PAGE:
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Graduation rates dip in New Mexico

Gov. Susana Martinez, with Education Secretary-designate Hanna Skandera, left, speaks at Highland High School on Friday

Gov. Susana Martinez, with Education Secretary-designate Hanna Skandera, left, speaks at Highland High School on Friday. (Roberto Rosales/Albuquerque Journal)

Noting that she is pleased with the progress New Mexico schools have made over time, Gov. Susana Martinez also conceded setbacks underlined by a 2014 graduation rate that dipped slightly below that of 2013.

The 2014 graduation rate was 68.5 percent, compared with 70 percent in 2013, according to the New Mexico Public Education Department.

In the Albuquerque Public Schools, the rate fell 6.2 percentage points – from 68.7 percent in 2013 to 62.5 percent in 2014.

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“We can’t be satisfied with where we are,” Martinez said Friday during a news conference in the Highland High School library. “Our graduation rates are 5.5 percent better than four years ago. Fifty-four percent of our school districts showed an increase in graduation rates this year.”

But she said the drop in the 2014 graduation rate shows that much more needs to be done.

Martinez outlined several proposals aimed at bolstering reading programs in the early grades, lowering dropout rates and attacking student truancy, in part by suspending the driver’s licences of habitually truant students.

“One day you are going to be replacing us,” Martinez said, addressing the handful of Highland High students attending the news conference. “You have to be better than us.”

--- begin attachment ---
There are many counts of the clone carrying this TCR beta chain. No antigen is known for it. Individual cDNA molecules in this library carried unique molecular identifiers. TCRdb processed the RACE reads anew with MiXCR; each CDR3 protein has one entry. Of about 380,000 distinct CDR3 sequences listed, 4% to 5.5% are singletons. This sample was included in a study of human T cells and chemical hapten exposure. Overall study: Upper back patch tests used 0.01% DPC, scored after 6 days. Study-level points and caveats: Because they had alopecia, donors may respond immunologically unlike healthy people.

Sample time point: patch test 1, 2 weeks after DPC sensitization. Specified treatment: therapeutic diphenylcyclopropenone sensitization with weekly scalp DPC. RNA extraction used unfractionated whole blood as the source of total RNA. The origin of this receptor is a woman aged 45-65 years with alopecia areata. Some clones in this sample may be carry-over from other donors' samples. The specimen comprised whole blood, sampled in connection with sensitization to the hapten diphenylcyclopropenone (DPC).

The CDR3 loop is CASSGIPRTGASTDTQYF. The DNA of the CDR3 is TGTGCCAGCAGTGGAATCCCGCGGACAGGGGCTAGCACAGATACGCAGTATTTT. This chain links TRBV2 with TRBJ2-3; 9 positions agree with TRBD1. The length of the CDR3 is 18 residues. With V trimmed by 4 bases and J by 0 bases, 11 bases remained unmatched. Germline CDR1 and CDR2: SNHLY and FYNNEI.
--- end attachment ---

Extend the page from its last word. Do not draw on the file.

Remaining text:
Joining the governor at the news conference were Education Secretary-designate Hanna Skandera, Albuquerque Public Schools interim Superintendent Brad Winter and APS School Board President Analee Maestas.

The governor said her administration is putting more money than ever into pre-kindergarten to third-grade education.

“Once you hit the fourth grade, the subject matter gets harder, the words get bigger, the chapters get longer,” she said.

The governor said it’s about this time that kids begin to fall behind, get embarrassed when they are asked to read in front of the class and can’t, and then they begin to skip school.

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Sixteen percent of New Mexico students – 48,000 kids – were habitually truant, meaning they missed at least 10 days of school, in the 2013-14 school year. Twenty-four percent of seniors were habitually truant.

“You can’t learn anything if you’re not in school,” Martinez said.

The governor’s fiscal year 2016 budget proposes about $3 million to continue programs under the New Mexico Graduates Now! Initiative, which includes early-college high school, placing college counselors in high schools and creating an early dropout warning system.

A total of $12.5 million is earmarked for districts, schools and students in need of additional support and intervention, such as placing dropout prevention coaches in schools.

“We are putting money where it matters in schools,” Martinez said.

The governor also pointed to House Bill 117 and Senate Bill 85, which clear the way for school districts to work with the Department of Motor Vehicles to suspend the driver’s licences and learner permits of habitually truant students.

Similar legislation died in committee during the last legislative session, but Martinez said the new bills have been streamlined, cutting out some red tape and providing for plenty of advance warning for students.

“Urge our legislators in both the House and the Senate to do the right thing and send these bills to my desk,” she said.

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“We have to embrace the idea that change is hard, but if we do better it is worth it.”

In a related matter, the House Education Committee on Friday passed House Bill 76, which would allow New Mexico’s best teachers to advance faster and earn a higher salary sooner.

The bill, sponsored by Rep. Dennis Roch, R-Logan, was approved on a 7-6 vote.

It would open the way for top teachers to earn $50,000 in just four years instead of having to wait six years as is now required.

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